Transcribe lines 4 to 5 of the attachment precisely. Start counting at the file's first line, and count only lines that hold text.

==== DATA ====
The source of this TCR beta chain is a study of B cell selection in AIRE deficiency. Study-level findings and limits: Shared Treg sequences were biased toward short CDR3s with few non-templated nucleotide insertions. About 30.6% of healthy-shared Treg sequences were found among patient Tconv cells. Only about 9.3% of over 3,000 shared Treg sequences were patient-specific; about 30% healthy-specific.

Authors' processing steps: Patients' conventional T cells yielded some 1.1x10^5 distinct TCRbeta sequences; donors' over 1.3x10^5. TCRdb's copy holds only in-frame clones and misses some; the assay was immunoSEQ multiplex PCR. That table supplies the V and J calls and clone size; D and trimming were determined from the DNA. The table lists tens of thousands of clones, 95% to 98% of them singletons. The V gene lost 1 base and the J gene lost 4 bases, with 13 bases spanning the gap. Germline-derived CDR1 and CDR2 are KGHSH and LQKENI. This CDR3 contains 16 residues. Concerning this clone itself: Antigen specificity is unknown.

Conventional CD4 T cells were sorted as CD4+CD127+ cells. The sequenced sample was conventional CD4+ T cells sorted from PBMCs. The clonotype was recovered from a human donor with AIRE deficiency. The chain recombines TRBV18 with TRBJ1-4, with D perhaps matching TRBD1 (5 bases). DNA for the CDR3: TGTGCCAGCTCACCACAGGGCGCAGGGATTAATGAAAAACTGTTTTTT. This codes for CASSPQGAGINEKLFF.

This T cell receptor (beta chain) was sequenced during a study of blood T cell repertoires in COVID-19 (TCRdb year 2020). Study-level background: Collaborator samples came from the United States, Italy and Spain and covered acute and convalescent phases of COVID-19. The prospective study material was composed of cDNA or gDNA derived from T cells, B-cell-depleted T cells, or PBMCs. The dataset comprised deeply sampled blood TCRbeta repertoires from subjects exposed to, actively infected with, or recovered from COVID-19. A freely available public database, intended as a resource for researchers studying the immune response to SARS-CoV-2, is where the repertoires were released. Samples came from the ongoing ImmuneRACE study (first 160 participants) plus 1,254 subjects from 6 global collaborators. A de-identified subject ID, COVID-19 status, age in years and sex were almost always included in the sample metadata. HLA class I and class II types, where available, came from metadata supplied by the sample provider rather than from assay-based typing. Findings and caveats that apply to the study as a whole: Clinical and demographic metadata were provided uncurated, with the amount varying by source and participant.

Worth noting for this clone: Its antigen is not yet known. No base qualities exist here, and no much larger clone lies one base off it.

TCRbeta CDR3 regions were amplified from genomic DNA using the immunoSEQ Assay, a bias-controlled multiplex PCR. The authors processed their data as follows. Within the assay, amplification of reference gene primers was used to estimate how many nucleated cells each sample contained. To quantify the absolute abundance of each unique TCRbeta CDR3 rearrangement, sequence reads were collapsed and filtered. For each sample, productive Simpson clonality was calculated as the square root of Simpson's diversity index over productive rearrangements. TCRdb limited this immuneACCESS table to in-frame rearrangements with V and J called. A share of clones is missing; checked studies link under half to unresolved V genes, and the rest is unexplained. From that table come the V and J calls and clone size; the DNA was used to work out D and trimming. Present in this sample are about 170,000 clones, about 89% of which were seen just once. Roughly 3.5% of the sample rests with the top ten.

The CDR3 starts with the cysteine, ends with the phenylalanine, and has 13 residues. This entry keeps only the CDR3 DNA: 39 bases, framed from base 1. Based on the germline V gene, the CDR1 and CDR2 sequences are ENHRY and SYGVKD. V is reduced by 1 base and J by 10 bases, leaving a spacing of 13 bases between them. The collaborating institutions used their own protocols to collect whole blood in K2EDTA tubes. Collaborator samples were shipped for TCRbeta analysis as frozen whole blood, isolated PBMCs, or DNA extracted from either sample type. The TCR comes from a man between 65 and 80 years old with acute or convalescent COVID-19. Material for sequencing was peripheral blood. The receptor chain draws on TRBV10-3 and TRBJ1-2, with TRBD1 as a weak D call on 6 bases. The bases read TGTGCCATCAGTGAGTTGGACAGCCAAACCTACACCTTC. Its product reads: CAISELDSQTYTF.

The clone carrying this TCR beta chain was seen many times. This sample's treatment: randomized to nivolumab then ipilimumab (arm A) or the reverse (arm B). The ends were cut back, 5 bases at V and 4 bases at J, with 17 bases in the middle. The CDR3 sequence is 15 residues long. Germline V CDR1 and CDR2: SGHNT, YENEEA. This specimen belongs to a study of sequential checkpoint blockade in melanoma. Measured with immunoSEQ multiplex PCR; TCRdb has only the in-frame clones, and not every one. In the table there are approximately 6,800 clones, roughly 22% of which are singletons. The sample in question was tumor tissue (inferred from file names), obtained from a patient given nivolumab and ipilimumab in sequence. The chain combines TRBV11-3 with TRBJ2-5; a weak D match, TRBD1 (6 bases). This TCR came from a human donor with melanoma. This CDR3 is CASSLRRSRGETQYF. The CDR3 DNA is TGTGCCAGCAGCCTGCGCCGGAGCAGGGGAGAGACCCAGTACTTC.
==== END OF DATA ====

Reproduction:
This T cell receptor (beta chain) was sequenced during a study of blood T cell repertoires in COVID-19 (TCRdb year 2020). Study-level background: Collaborator samples came from the United States, Italy and Spain and covered acute and convalescent phases of COVID-19. The prospective study material was composed of cDNA or gDNA derived from T cells, B-cell-depleted T cells, or PBMCs. The dataset comprised deeply sampled blood TCRbeta repertoires from subjects exposed to, actively infected with, or recovered from COVID-19. A freely available public database, intended as a resource for researchers studying the immune response to SARS-CoV-2, is where the repertoires were released. Samples came from the ongoing ImmuneRACE study (first 160 participants) plus 1,254 subjects from 6 global collaborators. A de-identified subject ID, COVID-19 status, age in years and sex were almost always included in the sample metadata. HLA class I and class II types, where available, came from metadata supplied by the sample provider rather than from assay-based typing. Findings and caveats that apply to the study as a whole: Clinical and demographic metadata were provided uncurated, with the amount varying by source and participant.

Worth noting for this clone: Its antigen is not yet known. No base qualities exist here, and no much larger clone lies one base off it.